Economics Headlines for the Week: 1/3/2011
Economics headlines from this week’s news, blogs, and op-eds.
To see the week’s economics headlines click here:
According to a study sited in The Economist, we get happier as we get older, good news for everyone facing the new year… the problem is we have to wait until we’re 46 to get on the upswing of what is a u-shaped curve.
The Economist discusses what we have to look forward to in 2011. The analysis provided in the article seems reasonable. The economy is recovering but still weak. Corporate profits from ventures abroad will likely drive gains in stocks, while a weak domestic economy faces big risks of Japan 1990’s style stagnation and unemployment. I’m a bit skeptical regarding The Economist’s calls for urgent reform of Social Security and Tax Rates (the U.S. bond market remains strong and a bigger threat to it is not current spending, but low long-term growth), but I do think that it is an issue which cannot be put off indefinitely and certainly one which our current political approach to bi-partisanship has proven unable to deal with. However, I think the bigger question for the next year remains whether the private domestic economy is strong enough to create jobs. Something I’m personally not confident in given these charts.
If you’re wondering what I’m referring to when I mention Japan, this is a nice article on the subject. It shows how the Japanese government has been able to maintain a much higher debt to GDP ration then the U.S. (the U.S. bond market will be fine in the short-term). There are lots of parallels to the current situation in the U.S., and while this article doesn’t discuss the Japanese economy in general, it gives you an idea about how Japan’s monetary policy has failed over the past 20 years to be successful in stimulating economic growth and recovery (which is really the threat faced in the United States).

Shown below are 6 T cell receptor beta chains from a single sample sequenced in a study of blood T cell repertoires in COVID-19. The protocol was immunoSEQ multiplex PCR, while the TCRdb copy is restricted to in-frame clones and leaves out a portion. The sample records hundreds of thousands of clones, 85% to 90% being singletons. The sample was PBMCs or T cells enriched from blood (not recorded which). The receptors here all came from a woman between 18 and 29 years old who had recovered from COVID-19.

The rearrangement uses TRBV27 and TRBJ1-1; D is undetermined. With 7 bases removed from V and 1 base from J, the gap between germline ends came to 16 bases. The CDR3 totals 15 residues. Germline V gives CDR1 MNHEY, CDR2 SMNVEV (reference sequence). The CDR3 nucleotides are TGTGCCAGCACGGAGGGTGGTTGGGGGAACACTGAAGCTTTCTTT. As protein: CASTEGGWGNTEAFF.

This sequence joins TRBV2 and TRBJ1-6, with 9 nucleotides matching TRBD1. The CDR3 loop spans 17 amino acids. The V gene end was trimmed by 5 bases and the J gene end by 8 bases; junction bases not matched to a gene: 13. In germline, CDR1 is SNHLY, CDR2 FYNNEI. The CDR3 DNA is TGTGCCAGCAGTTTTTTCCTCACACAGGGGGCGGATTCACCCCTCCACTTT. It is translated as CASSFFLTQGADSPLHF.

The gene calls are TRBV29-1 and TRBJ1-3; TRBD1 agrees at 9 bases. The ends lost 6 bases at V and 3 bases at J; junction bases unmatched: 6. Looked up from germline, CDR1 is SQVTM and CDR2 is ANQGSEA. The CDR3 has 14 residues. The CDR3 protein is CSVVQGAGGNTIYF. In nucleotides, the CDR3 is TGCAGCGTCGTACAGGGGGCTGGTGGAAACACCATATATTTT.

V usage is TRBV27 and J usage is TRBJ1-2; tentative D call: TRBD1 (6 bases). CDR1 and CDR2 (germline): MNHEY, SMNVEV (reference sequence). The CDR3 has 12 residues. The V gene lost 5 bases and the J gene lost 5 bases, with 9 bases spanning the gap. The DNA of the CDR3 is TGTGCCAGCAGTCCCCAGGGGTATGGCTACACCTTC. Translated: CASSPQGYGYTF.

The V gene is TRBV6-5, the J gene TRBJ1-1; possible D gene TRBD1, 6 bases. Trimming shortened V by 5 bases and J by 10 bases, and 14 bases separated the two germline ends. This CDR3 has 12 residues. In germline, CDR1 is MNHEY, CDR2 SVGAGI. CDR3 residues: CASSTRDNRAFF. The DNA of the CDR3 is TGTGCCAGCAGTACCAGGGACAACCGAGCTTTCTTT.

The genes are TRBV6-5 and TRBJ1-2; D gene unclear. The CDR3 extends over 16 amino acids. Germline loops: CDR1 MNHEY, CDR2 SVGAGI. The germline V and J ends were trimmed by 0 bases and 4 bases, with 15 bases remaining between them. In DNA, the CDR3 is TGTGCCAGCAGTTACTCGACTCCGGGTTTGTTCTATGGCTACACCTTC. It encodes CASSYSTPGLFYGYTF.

Why we need to demand that congress prevent the monopolistic practices of mobile internet service providers, to ensure the innovation of tomorrow.
The Washington Post: 2010 the Worst Year for Bank Failures since 1992
These failures have been relegated to smaller banks, but it is still a bad sign that these failures are due to failing commercial ventures (not home loans); because this is an indicator the recovery remains shaky in many regions of the country.
Companies are lobbying the government to let them bring back money they’ve hidden in tax shelters in the Bahamas with no fees and very minimal taxation.
“The current U.S. international tax system is the best of all worlds for U.S. multinationals,” said David S. Miller, a partner at Cadwalader, Wickersham & Taft LLP in New York. That’s because the companies can defer federal income taxes by shifting profits into low-tax jurisdictions abroad, and then use foreign tax credits to shelter those earnings from U.S. tax when they repatriate them, he said.”
And even companies’ spokespersons basically say the proposal is a sham, calling it a “short-term fix”.
Pretty self explanatory.
“From my perspective, homes are still overvalued not just because of these long-term price trends, but from a sober analysis of the current economy. The country is overly indebted, savings-depleted and underemployed. Without government guarantees no private lenders would be active in the mortgage market, and without ridiculously low interest rates from the Federal Reserve any available credit would cost home buyers much more. These are not conditions that inspire confidence for a recovery in prices.”
If you’re interested in this line of argument, here is a blog post echoing the same theme about house prices. I don’t know how convinced I am that housing will double dip in a similar fashion to its initial collapse, but I do think that given all these downward pressures the housing market is likely to remain weak for a long time.
A retrospective on 2010’s asset prices.